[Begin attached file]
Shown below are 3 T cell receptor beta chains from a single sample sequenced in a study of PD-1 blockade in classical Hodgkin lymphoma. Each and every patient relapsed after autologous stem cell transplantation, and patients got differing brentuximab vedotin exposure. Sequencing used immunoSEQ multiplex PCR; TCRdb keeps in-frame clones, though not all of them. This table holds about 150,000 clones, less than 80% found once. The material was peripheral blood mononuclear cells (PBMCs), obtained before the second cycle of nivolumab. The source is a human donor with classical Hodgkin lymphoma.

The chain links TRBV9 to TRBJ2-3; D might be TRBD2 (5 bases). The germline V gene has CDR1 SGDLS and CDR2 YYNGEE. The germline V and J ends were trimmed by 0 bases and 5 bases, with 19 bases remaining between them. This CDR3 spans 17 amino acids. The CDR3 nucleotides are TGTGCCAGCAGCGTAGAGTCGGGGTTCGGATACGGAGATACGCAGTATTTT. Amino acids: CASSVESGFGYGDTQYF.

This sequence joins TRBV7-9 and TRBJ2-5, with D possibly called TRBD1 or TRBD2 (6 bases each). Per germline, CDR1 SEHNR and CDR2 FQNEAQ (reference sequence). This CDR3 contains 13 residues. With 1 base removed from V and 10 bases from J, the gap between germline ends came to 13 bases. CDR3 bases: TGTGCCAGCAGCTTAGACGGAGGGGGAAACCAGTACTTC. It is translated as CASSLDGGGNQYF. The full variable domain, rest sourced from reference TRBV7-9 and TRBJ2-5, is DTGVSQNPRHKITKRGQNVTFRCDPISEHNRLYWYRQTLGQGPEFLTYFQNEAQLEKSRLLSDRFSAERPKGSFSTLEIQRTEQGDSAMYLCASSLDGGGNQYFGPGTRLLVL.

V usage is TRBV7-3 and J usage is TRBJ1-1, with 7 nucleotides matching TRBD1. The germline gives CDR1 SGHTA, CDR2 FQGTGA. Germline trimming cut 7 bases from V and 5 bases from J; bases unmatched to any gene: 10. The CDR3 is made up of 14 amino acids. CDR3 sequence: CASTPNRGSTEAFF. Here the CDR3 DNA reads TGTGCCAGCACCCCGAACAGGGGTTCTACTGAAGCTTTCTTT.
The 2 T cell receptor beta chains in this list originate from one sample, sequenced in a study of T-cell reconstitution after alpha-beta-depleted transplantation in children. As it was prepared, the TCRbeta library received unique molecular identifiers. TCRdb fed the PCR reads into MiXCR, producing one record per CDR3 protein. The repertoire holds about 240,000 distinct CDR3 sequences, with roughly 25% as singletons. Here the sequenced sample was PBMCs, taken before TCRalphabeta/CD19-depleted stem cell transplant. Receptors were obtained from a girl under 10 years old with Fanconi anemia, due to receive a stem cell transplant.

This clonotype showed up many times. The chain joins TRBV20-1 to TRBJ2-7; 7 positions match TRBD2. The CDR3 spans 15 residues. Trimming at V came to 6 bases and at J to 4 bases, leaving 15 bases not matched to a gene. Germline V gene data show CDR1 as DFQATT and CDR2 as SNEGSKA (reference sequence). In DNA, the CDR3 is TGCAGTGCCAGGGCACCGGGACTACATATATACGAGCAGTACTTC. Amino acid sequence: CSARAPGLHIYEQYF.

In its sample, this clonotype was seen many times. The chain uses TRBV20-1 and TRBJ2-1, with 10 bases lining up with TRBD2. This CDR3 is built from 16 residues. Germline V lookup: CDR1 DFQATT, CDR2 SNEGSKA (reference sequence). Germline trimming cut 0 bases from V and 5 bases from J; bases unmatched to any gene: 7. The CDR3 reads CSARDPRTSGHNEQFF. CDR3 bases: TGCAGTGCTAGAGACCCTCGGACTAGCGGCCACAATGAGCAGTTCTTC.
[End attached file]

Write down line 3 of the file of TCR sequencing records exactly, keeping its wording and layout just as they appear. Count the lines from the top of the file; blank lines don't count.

This sequence joins TRBV7-9 and TRBJ2-5, with D possibly called TRBD1 or TRBD2 (6 bases each). Per germline, CDR1 SEHNR and CDR2 FQNEAQ (reference sequence). This CDR3 contains 13 residues. With 1 base removed from V and 10 bases from J, the gap between germline ends came to 13 bases. CDR3 bases: TGTGCCAGCAGCTTAGACGGAGGGGGAAACCAGTACTTC. It is translated as CASSLDGGGNQYF. The full variable domain, rest sourced from reference TRBV7-9 and TRBJ2-5, is DTGVSQNPRHKITKRGQNVTFRCDPISEHNRLYWYRQTLGQGPEFLTYFQNEAQLEKSRLLSDRFSAERPKGSFSTLEIQRTEQGDSAMYLCASSLDGGGNQYFGPGTRLLVL.